On December 12, 1838, Congress elected Rusk chief justice of the Supreme Court. He recognized that he was working in a system that combined Spanish and English law and practices, systems that did not always coincide. In Milam County v. Bell he established the rule of mandamus against public officers. He served until June 30, 1840, when he resigned to resume his law practice. Later he headed the bar of the Republic of Texas. He and J. Pinckney Henderson, later the first governor of the state of Texas, formed a law partnership on February 25, 1841, the most famous law firm in Texas of that day. For a short time the firm also included Kenneth L. Anderson, later vice president under Anson Jones. One of the most widely known cases Rusk handled was the murder of Robert Potter, former secretary of the Texas Navy, in 1842. Rusk represented the ten defendants, secured their bail, which had previously been denied, and obtained a dismissal before the case was to be tried on May 6, 1843. Earlier in 1843 Rusk had been called once again to serve as a military commander. Concern over the lack of protection on the frontier caused Congress, in a joint ballot on January 16, 1843, to elect Rusk major general of the militia of the Republic of Texas. But he resigned in June when Houston obstructed his plans for aggressive warfare against Mexico. Rusk then turned his energies to establishing Nacogdoches University. He was vice president of the university when the charter was granted in 1845 and president in 1846.
The annexation of Texas by the United States was heartily supported by Rusk. He was president of the Convention of 1845, which accepted the annexation terms. Rusk's legal knowledge contributed significantly to the constitution of the new state. The first state legislature elected him and Houston to the United States Senate in February 1846 (see SENATORS). Rusk received the larger number of votes and the longer term of office. The two men forgot past differences as they worked to settle the southwest boundary question in favor of the Texas claim to the Rio Grande (see BOUNDARIES). Rusk supported the position of President James K. Polk on the necessity of the Mexican War and the acquisition of California. In the debate over the Compromise of 1850, Rusk refused to endorse secession, proposed by some in the caucus of southern congressmen. He vigorously defended Texas claims to New Mexico and argued forcefully for just financial compensation for both the loss of revenue from import duties as well as the loss of territory. As chairman of the Committee of Post Offices and Post Roads, he sponsored bills that improved services and lowered postage rates. As an early advocate of a transcontinental railroad through Texas, he made speeches in the Senate and throughout Texas in support of a southern route and toured Texas in 1853 to investigate a possible route. The Gadsden Treaty received his support since it provided an easier railroad route to the Pacific. Rusk received the approval of the state legislature for his vote in favor of the Kansas-Nebraska Act. He was a popular man in his party and was encouraged to become a presidential candidate in 1856. President James Buchanan offered him the position of postmaster general in 1857. During the special session of March 1857 the United States Senate elected him president pro tem. While Rusk attended the spring session of Congress, Mrs. Rusk succumbed to tuberculosis, on April 26, 1856. Five of their seven children were still living at the time. Despondent over the death of his wife and ill from a tumor at the base of his neck, Rusk committed suicide on July 29, 1857. The State of Texas placed a monument at the graves of Rusk and his wife in Oak Grove Cemetery, Nacogdoches. Rusk County and the town of Rusk were named in his honor.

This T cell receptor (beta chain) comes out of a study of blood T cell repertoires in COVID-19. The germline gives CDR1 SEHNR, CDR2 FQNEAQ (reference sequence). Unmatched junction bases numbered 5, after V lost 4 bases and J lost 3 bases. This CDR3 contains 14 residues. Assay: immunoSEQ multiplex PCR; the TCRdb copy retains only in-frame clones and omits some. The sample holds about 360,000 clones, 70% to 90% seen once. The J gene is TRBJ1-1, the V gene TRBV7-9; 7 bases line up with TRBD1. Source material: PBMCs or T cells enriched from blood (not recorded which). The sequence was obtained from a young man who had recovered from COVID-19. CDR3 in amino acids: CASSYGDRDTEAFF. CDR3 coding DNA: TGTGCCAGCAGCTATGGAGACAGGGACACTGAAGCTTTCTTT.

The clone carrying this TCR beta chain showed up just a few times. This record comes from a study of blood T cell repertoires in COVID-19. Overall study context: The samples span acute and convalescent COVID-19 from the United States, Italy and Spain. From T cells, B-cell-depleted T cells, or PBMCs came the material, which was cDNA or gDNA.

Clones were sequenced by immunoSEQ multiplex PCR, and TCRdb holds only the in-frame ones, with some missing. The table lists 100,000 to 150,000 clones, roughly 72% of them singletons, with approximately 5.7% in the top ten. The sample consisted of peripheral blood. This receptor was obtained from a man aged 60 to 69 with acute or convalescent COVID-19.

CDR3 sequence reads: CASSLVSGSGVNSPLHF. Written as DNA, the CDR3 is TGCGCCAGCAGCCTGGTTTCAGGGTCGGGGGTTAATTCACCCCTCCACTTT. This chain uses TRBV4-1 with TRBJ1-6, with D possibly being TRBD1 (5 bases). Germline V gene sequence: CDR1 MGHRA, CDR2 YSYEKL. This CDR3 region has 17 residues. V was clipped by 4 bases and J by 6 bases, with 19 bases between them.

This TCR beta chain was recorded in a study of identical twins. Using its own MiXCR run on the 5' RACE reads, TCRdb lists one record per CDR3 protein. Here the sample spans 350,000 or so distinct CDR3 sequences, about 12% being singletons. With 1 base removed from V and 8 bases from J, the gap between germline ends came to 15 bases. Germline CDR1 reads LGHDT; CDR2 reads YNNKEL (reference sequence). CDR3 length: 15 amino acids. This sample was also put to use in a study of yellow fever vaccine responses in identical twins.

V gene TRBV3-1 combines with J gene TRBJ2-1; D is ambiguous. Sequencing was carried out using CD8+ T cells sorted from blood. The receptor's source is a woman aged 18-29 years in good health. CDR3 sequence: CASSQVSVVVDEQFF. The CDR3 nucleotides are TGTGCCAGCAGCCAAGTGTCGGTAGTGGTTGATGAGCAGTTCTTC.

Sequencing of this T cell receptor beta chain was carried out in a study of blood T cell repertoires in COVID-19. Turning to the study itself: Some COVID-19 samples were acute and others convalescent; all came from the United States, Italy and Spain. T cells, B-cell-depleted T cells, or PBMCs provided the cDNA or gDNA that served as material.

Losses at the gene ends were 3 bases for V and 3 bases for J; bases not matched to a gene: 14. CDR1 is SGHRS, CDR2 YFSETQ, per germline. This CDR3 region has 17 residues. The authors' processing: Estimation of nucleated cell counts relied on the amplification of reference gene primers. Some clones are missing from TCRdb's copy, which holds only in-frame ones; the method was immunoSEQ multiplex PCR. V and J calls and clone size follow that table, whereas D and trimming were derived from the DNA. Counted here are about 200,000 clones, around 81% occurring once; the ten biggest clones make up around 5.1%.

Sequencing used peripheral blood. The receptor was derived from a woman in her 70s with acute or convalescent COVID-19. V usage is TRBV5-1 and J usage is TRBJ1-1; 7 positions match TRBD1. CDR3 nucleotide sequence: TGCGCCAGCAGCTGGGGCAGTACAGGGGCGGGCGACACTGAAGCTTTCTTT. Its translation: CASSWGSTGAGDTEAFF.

Mary Whatley Clarke, Thomas J. Rusk: Soldier, Statesman, Jurist (Austin: Jenkins, 1971). Sam Houston Dixon and Louis Wiltz Kemp, The Heroes of San Jacinto (Houston: Anson Jones, 1932). Louis Wiltz Kemp, The Signers of the Texas Declaration of Independence (Salado, Texas: Anson Jones, 1944; rpt. 1959). Cleburne Huston, Towering Texan: A Biography of Thomas J. Rusk (Waco: Texian Press, 1971).
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The following, adapted from the Chicago Manual of Style, 15th edition, is the preferred citation for this article.Handbook of Texas Online, Priscilla Myers Benham, "Rusk, Thomas Jefferson," accessed February 24, 2018, http://www.tshaonline.org/handbook/online/articles/fru16.
Uploaded on June 15, 2010. Modified on December 19, 2017. Published by the Texas State Historical Association.